When the boiler 1 is in operation and the contents of the water-filled unit 2-5 begin to swell, water flows from the boiler 1 through the conduit '5 and nipple 24 to enter the space 8 of the expansion tank. Such water flexes the diaphragm 19 in adirection to the right, as viewed in FIG. 2, so that the volume of the plenum chamber (spaces 9) decreases and the gas undergoes further compression. The openings 20 and apertures 21 allow for equalization of gas pressure in each of the spaces 9. As mentioned hereinabove, the difference between the minimum and maximum volumes of the space 8 is preferably just large enough to insure that the expansion chamber can accommodate all surplus water which is admitted by the conduit 5 in response to maximum swell. In other words, the dimensions of the expansion chamber are reduced to a permissible minimum and this chamber forms with the plenum chamber a compact package wherein the maximum volume of the plenum chamber exceeds the maximum volume of the expansion chamber.
A very important advantage of the structure shown in FIGS. 2 and 3 is that water filling the space 8 remains entrapped even if one or more of the shells 10, 11 and 16 develop leaks. Thus, water cannot contaminate the area which accommodates the expansion tank. The same holds true if the diaphragm 19 develops a leak and allows water to enter the spaces 9.
FIGS. 4 and 5 illustrates a modified expansion tank 28 wherein the expansion chamber and the first gas chamber are again separated from each other by a flexible diaphragm 39. The plenum chamber of the tank 28 comprises further a single fiat rectangular housing having two mirror symmetrical shells 30, 31 whose abutting marginal portions 30a, 31a together form an annular gas filled rim. Transversely extending corrugations .32 of the shells 30, 31 form a series of ribs which are filled with gas and whose ends communicate with the rim. The gas-filled spaces are identified by numerals 42 and the space defined by the expansion chamber is denoted by the numeral 43. This expansion chamber comprises a cup-shaped shell 38 whose marginal portion 40 is sealingly connected with the marginal portion of a similar shell 37 forming part of the plenum chamber. The nipples 35, 36 of the shells 31, 37 are coupled to each other by a piece of hose 360 so that the interior of the shell 37 can communicate with the interior of the housing formed by the shells 30, 31. The nipple 41 of the shell 38 is connected with a conduit corresponding to the conduit 5 of FIG. 1 so that the space 43 can receive surplus water which flexes the diaphram 39 in a sense to increase the volume of the space 43 at the expense of the plenum chamber. The shells 37, 38 together form a capsule-like housing 29 which is just large enough to accommodate su-rplus water in response to maximum swell.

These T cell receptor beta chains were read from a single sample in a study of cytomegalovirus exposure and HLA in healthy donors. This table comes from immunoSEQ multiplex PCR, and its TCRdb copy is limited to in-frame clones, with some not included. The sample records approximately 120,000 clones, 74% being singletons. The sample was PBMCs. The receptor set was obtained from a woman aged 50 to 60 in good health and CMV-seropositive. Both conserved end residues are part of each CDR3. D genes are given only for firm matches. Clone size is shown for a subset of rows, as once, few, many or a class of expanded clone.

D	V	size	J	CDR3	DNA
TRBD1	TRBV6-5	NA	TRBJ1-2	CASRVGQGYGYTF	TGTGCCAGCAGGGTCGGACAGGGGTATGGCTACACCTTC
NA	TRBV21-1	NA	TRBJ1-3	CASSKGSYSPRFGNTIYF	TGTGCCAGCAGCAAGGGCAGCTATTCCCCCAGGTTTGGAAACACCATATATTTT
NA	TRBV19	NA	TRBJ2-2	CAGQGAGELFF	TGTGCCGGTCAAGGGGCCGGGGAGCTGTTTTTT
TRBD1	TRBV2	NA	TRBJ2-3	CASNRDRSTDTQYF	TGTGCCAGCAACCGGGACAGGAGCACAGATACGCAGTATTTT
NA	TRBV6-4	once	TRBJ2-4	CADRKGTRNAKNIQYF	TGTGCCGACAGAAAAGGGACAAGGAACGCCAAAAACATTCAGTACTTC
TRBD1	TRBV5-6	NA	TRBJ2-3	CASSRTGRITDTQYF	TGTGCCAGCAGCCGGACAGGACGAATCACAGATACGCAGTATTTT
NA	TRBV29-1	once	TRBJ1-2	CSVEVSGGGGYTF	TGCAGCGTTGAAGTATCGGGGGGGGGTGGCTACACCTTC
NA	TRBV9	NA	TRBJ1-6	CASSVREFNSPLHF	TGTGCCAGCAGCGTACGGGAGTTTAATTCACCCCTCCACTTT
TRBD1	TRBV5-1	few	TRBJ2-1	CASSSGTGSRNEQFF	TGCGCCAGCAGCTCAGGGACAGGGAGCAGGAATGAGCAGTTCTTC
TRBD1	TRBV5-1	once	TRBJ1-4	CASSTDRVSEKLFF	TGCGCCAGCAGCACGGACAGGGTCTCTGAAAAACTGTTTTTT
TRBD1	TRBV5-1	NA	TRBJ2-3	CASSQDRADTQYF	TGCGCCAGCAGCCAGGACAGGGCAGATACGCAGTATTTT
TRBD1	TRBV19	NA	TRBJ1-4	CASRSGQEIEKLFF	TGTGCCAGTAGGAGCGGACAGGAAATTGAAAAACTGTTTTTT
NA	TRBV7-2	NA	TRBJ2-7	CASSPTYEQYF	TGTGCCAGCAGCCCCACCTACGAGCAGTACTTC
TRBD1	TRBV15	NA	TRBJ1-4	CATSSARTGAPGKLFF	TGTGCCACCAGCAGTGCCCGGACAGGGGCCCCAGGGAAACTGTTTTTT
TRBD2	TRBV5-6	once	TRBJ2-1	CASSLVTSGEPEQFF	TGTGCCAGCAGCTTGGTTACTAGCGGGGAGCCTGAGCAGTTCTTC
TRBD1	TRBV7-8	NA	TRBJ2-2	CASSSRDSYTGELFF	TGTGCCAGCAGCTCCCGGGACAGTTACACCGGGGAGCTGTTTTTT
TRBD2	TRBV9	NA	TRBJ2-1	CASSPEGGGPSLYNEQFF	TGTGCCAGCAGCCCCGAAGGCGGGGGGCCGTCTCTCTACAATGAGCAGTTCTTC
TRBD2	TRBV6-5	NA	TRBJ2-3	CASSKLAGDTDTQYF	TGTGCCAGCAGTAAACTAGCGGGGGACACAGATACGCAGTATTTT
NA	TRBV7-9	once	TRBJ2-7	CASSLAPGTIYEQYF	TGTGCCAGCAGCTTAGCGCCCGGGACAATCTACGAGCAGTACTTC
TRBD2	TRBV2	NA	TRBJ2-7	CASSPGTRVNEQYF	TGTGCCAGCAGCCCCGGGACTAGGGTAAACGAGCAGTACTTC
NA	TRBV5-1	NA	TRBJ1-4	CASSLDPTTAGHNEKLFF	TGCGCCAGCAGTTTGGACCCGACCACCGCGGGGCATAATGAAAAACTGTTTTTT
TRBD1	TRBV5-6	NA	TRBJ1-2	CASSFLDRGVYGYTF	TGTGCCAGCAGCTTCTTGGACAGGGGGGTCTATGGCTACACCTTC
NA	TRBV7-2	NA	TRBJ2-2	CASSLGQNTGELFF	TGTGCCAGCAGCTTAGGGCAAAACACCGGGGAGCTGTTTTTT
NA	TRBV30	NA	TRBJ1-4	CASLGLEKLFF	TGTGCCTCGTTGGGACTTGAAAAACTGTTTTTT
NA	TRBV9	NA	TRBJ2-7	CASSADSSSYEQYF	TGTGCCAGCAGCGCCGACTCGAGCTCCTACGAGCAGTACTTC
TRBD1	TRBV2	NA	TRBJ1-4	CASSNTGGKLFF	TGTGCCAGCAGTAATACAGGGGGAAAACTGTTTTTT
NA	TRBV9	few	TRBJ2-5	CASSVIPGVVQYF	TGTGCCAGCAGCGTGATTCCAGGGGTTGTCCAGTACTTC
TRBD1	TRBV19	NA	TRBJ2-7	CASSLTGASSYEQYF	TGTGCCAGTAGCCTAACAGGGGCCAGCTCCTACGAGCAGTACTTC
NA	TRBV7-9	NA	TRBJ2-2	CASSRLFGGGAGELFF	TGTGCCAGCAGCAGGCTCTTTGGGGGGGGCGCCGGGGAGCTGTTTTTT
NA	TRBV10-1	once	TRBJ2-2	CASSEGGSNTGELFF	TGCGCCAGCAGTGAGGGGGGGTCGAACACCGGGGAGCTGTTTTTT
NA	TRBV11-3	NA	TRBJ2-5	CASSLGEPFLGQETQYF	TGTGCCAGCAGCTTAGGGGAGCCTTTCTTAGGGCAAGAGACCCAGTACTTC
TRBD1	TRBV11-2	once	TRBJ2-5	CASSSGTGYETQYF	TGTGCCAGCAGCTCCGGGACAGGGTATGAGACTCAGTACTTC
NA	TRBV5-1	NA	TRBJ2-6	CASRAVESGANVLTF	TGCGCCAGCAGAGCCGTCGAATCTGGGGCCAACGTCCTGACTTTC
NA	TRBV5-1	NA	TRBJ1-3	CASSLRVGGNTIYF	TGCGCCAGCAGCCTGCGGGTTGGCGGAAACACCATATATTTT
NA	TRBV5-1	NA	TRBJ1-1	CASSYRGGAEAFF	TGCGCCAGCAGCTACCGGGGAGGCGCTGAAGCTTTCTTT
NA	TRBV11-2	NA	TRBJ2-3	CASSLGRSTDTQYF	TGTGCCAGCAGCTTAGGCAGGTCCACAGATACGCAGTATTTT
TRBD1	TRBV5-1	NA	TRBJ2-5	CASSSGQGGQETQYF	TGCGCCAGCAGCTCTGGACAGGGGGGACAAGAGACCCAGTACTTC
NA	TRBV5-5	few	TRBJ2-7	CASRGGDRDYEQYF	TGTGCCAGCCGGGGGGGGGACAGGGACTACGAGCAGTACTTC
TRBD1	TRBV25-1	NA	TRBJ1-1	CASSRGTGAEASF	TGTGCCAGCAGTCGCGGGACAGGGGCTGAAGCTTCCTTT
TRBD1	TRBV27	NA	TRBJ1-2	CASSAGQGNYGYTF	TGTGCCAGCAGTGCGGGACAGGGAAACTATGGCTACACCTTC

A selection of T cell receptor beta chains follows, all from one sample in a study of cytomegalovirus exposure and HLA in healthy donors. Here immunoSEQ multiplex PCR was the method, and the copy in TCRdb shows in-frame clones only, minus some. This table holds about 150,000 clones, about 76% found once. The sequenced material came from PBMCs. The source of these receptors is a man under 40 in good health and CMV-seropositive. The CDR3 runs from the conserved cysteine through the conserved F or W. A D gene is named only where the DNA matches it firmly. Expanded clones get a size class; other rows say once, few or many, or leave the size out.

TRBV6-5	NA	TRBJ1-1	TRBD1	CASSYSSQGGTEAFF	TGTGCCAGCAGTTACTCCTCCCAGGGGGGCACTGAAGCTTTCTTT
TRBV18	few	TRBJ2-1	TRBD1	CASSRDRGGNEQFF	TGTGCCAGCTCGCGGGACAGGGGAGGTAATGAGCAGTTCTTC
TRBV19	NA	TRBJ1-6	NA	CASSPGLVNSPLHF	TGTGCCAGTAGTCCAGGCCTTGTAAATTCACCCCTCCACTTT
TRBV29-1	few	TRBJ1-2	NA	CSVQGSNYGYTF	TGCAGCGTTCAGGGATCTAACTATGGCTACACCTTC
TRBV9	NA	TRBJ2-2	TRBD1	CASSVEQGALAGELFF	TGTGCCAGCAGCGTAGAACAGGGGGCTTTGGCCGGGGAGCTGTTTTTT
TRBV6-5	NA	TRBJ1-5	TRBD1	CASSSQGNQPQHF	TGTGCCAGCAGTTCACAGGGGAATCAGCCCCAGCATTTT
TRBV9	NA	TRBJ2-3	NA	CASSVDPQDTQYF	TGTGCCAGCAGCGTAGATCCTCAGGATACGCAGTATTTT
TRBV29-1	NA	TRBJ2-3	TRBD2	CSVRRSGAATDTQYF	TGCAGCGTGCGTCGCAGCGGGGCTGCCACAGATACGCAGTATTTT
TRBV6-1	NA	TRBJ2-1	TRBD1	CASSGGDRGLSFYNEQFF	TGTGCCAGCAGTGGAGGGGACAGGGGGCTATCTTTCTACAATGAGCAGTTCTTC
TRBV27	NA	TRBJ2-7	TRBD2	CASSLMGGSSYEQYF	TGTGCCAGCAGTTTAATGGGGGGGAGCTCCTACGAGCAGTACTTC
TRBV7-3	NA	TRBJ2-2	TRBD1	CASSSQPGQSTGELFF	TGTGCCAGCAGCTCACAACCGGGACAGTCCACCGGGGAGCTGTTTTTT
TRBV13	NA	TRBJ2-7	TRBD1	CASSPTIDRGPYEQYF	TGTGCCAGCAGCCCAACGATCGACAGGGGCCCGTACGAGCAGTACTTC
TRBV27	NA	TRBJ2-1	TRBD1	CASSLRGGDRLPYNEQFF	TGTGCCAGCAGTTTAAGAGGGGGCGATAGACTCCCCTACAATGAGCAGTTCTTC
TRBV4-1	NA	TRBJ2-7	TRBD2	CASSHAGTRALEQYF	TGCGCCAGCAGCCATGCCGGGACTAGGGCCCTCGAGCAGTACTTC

The shells 30, 31 of the rectangular housing have outwardly extending annular flanges 33 which are bonded to each other by a seam of weldant 33a. The marginal portions 40 of the shells 37, 38 may be bonded to each other in similar fashion. The shell 31 carries a gas valve 34 through which the spaces 42 may be filled with nitrogen or another suitable gaseous medium.